The continued concerns about the PIP silicone gel breast implants continues to grow in Europe and South America. Part of the implant’s popularity was the lower price compared to breast implants by other, more established, manufacturers. For younger women, who may be more price sensitive, the cost of a procedure, which includes the cost of breast implants, may play a big role in their decision to  have a breast augmentation. This of course raises the question – is the cost of a procedure related to the quality received?

In this cases, it seems that the lower priced PIP implants were of poor quality due to the non-medical grade silicone gel used, and perhaps the lower quality standards present during the manufacturing process. Fortunately for American women, the F.D.A. identified problems with the PIP silicone gel breast implants and followed the recommendations of its own advisory panel, which included Board Certified plastic surgeons, to not approve these devices in the United States. For a brief time, PIP saline-filled breast implants were used in the U.S. but these implants do not appear to have the problems with non-medical grade silicone being used.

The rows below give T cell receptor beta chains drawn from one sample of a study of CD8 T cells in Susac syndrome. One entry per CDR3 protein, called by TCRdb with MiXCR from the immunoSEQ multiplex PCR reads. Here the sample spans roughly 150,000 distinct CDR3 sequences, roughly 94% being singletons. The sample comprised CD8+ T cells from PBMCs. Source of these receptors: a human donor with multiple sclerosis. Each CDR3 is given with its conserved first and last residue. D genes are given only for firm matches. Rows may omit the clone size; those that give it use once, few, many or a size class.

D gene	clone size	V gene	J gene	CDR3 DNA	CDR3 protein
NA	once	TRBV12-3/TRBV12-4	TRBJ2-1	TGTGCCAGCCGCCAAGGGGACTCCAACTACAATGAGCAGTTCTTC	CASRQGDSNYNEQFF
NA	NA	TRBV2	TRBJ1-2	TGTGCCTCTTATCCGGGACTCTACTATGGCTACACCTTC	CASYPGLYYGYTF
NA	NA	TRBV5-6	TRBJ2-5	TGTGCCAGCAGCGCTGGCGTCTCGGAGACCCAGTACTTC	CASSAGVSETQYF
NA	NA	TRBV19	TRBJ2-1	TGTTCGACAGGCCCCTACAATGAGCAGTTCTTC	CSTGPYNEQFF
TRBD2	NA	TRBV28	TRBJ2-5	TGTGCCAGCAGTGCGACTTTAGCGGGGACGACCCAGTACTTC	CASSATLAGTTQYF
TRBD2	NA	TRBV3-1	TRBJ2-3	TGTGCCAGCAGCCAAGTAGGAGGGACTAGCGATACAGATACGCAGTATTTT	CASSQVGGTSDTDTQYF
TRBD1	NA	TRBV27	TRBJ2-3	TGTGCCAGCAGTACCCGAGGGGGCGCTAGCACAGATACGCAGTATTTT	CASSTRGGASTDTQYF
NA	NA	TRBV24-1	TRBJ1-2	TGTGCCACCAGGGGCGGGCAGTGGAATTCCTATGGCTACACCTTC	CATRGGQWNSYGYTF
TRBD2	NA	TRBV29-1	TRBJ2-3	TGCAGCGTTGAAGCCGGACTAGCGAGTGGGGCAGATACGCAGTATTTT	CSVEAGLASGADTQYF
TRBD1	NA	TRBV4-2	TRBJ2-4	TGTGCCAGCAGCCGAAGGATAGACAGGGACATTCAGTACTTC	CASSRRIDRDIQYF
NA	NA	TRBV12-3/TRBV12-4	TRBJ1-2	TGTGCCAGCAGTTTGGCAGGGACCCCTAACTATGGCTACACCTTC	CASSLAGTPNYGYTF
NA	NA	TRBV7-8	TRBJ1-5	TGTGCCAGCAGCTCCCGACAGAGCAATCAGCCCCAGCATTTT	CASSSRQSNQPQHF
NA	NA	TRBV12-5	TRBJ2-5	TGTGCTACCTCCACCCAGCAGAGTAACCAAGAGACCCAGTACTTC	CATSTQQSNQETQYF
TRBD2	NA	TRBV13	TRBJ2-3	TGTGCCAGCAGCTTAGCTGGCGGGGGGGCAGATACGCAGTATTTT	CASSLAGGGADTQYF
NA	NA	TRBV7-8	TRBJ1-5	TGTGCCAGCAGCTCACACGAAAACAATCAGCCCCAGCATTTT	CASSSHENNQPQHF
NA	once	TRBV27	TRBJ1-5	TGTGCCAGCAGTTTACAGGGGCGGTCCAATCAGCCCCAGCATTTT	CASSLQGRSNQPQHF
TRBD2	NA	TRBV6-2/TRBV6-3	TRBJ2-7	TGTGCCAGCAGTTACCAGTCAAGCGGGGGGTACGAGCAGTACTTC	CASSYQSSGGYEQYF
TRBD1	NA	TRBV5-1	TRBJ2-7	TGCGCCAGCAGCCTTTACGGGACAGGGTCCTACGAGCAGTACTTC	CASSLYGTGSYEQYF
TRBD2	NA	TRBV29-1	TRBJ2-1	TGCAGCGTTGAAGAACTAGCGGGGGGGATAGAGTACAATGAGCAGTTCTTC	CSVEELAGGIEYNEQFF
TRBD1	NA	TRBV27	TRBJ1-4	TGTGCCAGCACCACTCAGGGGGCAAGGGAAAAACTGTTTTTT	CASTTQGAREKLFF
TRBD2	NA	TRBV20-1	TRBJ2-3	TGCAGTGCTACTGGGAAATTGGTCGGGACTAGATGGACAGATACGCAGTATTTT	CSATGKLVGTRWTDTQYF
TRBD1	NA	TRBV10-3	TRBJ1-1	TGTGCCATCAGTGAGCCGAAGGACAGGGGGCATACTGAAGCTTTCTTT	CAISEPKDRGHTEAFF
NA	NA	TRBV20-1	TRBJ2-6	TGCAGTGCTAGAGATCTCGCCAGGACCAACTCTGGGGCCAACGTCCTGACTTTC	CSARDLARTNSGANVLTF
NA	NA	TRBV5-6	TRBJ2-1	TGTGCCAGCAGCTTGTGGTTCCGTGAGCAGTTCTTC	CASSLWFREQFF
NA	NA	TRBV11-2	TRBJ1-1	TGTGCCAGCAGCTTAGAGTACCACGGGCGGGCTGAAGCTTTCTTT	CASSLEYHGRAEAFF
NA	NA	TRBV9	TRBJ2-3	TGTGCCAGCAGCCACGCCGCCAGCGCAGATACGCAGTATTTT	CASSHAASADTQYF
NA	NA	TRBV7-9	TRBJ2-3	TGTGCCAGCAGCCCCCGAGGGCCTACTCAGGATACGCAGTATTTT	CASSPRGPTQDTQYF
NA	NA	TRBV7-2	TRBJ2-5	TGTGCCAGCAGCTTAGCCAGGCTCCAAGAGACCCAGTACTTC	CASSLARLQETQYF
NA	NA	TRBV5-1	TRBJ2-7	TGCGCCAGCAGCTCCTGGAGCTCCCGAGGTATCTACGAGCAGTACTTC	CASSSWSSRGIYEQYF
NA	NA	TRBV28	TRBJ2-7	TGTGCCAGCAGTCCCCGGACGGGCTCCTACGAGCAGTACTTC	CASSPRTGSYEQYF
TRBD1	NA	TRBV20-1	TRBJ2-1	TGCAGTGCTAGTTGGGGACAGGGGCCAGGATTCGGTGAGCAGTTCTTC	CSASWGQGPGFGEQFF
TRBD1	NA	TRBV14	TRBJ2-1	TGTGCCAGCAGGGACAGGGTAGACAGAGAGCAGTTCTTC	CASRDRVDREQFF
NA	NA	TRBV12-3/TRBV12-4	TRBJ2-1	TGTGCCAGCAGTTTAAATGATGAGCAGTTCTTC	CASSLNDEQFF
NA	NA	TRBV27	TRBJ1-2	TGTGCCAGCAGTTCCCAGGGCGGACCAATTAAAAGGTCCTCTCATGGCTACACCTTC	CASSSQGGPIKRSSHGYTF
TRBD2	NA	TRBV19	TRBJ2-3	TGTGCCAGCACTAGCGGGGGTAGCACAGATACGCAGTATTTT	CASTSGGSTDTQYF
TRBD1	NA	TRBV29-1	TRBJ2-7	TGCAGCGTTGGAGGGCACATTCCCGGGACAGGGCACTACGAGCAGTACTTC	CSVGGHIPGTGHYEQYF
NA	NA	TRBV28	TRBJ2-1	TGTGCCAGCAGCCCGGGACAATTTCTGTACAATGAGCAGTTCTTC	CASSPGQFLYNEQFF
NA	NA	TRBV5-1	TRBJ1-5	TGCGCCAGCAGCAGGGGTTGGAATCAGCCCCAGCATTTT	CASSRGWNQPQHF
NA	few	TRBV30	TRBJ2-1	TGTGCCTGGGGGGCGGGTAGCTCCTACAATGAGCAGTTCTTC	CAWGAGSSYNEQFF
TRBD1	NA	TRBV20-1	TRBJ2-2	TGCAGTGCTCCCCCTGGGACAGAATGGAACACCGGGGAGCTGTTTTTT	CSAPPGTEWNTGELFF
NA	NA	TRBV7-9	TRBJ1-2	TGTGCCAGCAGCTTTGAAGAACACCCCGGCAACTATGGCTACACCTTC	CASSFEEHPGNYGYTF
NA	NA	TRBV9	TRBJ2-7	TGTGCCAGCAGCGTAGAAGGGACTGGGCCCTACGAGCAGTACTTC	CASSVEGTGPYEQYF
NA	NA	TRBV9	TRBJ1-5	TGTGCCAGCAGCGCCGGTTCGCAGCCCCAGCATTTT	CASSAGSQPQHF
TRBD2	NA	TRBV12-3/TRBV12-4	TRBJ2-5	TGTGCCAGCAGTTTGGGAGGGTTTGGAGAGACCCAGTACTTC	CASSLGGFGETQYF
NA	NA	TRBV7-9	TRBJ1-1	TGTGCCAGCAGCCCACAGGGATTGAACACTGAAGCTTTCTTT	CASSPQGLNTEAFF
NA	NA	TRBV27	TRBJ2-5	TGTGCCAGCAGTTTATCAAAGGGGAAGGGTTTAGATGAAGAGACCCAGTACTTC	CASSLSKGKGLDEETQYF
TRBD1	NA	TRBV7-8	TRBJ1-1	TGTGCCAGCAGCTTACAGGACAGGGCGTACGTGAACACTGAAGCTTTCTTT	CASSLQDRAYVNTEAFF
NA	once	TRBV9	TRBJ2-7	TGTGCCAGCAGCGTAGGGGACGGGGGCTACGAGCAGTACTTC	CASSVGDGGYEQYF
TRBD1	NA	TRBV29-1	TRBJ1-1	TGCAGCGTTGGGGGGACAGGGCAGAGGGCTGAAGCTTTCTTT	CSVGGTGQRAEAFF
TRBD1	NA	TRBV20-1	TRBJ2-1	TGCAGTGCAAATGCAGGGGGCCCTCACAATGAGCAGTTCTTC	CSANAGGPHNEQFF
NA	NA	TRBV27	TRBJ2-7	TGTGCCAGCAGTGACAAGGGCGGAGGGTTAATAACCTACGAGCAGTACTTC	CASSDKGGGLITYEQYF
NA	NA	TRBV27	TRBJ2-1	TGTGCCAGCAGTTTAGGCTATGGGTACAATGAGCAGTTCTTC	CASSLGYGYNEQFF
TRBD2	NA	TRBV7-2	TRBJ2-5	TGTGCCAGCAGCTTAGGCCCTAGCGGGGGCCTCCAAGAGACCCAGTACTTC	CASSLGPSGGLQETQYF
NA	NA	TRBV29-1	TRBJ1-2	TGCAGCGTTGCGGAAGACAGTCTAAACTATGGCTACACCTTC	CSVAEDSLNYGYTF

Substandard medical products and procedures being offered at a lower price are not new. Sales of non-approved counterfeit Botox, diluted Botox or fillers, injections of non-medical fillers, use of unapproved laser treatment and performing surgery without proper safety measures all have all been reported over the last few years – sometimes with devastating consequences. In most cases, the patients who suffered the consequences were enticed by low cost aesthetic surgery or cosmetic procedures. While smart shopping and cost comparisons are acceptable in healthcare and plastic surgery, a prospective patient needs to consider that more often than not, cutting corners and seeking bargains is likely to result in more problems (and higher costs) down the road. 

“If a product or procedure price seems to good to be true, or is much lower than that offered by Board Certified plastic surgeons, you should ask yourself if you are really going to get what you are paying for and if you are willing to live with the results if things don’t go as planned.”

Karol A. Gutowski, M.D.

For more information on potential problems with “bargain surgery” see the post on Cosmetic Surgery Tourism.

  • Image Source: Stuart Miles / FreeDigitalPhotos.net (Unless otherwise noted, all images are models and not actual patients.)
  • Copyright: Karol A. Gutowski, M.D., Chicago, IL, 2012